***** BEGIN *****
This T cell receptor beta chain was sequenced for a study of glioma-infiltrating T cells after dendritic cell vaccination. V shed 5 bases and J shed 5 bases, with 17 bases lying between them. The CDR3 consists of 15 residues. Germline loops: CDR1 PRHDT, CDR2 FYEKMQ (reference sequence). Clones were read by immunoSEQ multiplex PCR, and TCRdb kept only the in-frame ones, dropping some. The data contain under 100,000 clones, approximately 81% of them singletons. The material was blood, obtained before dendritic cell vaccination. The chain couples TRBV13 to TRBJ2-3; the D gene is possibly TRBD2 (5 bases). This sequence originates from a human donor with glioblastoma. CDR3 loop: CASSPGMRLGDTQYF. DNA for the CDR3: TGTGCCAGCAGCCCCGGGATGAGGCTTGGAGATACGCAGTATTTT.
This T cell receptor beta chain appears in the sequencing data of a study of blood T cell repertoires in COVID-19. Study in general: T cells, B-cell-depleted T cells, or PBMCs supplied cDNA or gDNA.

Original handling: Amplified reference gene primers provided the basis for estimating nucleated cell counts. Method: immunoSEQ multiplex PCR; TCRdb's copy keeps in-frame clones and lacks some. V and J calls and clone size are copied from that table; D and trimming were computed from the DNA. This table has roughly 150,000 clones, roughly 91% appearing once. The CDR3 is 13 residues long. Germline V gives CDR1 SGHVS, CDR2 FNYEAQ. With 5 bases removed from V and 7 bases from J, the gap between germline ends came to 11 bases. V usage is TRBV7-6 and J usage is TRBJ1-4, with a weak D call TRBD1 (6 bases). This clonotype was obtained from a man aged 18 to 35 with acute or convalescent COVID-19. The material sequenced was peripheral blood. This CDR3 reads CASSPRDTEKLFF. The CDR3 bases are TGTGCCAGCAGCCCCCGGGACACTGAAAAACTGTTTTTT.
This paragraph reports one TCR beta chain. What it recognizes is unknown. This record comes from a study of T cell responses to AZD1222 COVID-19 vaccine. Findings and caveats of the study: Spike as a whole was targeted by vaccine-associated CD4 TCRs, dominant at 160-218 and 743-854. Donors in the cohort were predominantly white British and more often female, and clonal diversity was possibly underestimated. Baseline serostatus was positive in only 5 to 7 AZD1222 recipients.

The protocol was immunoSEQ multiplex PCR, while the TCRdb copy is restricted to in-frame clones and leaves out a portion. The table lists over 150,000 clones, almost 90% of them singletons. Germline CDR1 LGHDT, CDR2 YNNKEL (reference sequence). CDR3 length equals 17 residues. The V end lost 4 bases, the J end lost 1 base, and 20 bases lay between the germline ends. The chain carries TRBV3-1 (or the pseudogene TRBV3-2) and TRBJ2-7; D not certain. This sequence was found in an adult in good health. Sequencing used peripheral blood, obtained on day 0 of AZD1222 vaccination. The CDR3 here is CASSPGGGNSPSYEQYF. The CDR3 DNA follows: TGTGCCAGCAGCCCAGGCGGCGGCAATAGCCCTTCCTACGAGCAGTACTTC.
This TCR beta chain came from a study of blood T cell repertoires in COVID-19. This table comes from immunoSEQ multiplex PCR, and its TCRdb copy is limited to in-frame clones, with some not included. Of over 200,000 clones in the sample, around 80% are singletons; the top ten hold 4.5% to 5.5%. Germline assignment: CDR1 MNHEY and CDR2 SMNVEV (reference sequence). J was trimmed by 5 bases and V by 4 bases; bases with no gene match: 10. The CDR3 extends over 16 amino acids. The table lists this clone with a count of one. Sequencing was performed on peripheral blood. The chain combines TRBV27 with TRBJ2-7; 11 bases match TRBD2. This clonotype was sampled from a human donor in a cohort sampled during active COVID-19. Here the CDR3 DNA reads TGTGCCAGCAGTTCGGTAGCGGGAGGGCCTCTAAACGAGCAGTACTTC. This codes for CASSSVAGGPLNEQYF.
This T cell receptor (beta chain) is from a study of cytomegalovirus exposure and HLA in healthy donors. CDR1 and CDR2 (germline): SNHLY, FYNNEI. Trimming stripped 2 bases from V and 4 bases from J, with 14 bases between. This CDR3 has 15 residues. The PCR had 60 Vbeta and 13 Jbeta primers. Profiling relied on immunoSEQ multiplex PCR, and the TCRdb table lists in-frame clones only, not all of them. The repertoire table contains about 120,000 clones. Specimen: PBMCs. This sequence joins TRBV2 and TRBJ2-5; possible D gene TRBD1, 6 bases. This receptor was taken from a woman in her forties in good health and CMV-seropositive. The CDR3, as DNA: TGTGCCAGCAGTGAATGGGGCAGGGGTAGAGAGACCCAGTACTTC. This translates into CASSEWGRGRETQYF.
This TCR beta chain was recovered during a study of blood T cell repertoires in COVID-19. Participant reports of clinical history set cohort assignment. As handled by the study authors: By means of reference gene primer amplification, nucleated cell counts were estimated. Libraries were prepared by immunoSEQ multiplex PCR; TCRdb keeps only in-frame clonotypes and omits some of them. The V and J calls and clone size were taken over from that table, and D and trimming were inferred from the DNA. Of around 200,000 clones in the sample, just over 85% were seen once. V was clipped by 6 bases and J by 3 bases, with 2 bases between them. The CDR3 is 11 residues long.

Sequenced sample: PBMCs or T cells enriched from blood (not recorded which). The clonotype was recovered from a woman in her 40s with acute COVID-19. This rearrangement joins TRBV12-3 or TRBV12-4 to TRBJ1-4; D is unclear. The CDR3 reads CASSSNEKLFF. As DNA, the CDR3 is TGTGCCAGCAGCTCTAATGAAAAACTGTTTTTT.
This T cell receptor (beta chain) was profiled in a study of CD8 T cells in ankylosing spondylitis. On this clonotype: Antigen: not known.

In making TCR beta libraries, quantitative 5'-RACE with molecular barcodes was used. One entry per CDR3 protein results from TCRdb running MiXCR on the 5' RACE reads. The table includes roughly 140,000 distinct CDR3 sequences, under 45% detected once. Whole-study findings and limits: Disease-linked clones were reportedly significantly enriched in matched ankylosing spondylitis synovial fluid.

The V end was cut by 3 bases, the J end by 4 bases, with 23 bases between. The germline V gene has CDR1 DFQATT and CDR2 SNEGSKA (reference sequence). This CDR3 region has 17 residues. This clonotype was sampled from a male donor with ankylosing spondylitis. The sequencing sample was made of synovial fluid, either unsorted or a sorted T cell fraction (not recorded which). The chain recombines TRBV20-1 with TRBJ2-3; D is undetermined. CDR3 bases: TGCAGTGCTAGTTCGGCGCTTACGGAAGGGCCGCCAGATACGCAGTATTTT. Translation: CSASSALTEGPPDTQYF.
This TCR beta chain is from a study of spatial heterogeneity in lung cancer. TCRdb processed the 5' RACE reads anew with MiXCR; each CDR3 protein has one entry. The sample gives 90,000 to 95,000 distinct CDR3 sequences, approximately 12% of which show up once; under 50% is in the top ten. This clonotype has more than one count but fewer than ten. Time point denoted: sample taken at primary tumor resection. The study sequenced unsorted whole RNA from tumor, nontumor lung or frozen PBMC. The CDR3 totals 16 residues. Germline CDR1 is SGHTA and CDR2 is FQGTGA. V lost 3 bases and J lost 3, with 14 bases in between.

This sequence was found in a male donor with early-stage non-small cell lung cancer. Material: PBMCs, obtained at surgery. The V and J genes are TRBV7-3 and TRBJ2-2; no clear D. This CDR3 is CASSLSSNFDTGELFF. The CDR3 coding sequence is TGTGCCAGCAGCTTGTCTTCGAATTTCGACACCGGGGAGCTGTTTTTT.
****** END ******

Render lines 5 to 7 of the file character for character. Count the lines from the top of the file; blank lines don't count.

The protocol was immunoSEQ multiplex PCR, while the TCRdb copy is restricted to in-frame clones and leaves out a portion. The table lists over 150,000 clones, almost 90% of them singletons. Germline CDR1 LGHDT, CDR2 YNNKEL (reference sequence). CDR3 length equals 17 residues. The V end lost 4 bases, the J end lost 1 base, and 20 bases lay between the germline ends. The chain carries TRBV3-1 (or the pseudogene TRBV3-2) and TRBJ2-7; D not certain. This sequence was found in an adult in good health. Sequencing used peripheral blood, obtained on day 0 of AZD1222 vaccination. The CDR3 here is CASSPGGGNSPSYEQYF. The CDR3 DNA follows: TGTGCCAGCAGCCCAGGCGGCGGCAATAGCCCTTCCTACGAGCAGTACTTC.
This TCR beta chain came from a study of blood T cell repertoires in COVID-19. This table comes from immunoSEQ multiplex PCR, and its TCRdb copy is limited to in-frame clones, with some not included. Of over 200,000 clones in the sample, around 80% are singletons; the top ten hold 4.5% to 5.5%. Germline assignment: CDR1 MNHEY and CDR2 SMNVEV (reference sequence). J was trimmed by 5 bases and V by 4 bases; bases with no gene match: 10. The CDR3 extends over 16 amino acids. The table lists this clone with a count of one. Sequencing was performed on peripheral blood. The chain combines TRBV27 with TRBJ2-7; 11 bases match TRBD2. This clonotype was sampled from a human donor in a cohort sampled during active COVID-19. Here the CDR3 DNA reads TGTGCCAGCAGTTCGGTAGCGGGAGGGCCTCTAAACGAGCAGTACTTC. This codes for CASSSVAGGPLNEQYF.
This T cell receptor (beta chain) is from a study of cytomegalovirus exposure and HLA in healthy donors. CDR1 and CDR2 (germline): SNHLY, FYNNEI. Trimming stripped 2 bases from V and 4 bases from J, with 14 bases between. This CDR3 has 15 residues. The PCR had 60 Vbeta and 13 Jbeta primers. Profiling relied on immunoSEQ multiplex PCR, and the TCRdb table lists in-frame clones only, not all of them. The repertoire table contains about 120,000 clones. Specimen: PBMCs. This sequence joins TRBV2 and TRBJ2-5; possible D gene TRBD1, 6 bases. This receptor was taken from a woman in her forties in good health and CMV-seropositive. The CDR3, as DNA: TGTGCCAGCAGTGAATGGGGCAGGGGTAGAGAGACCCAGTACTTC. This translates into CASSEWGRGRETQYF.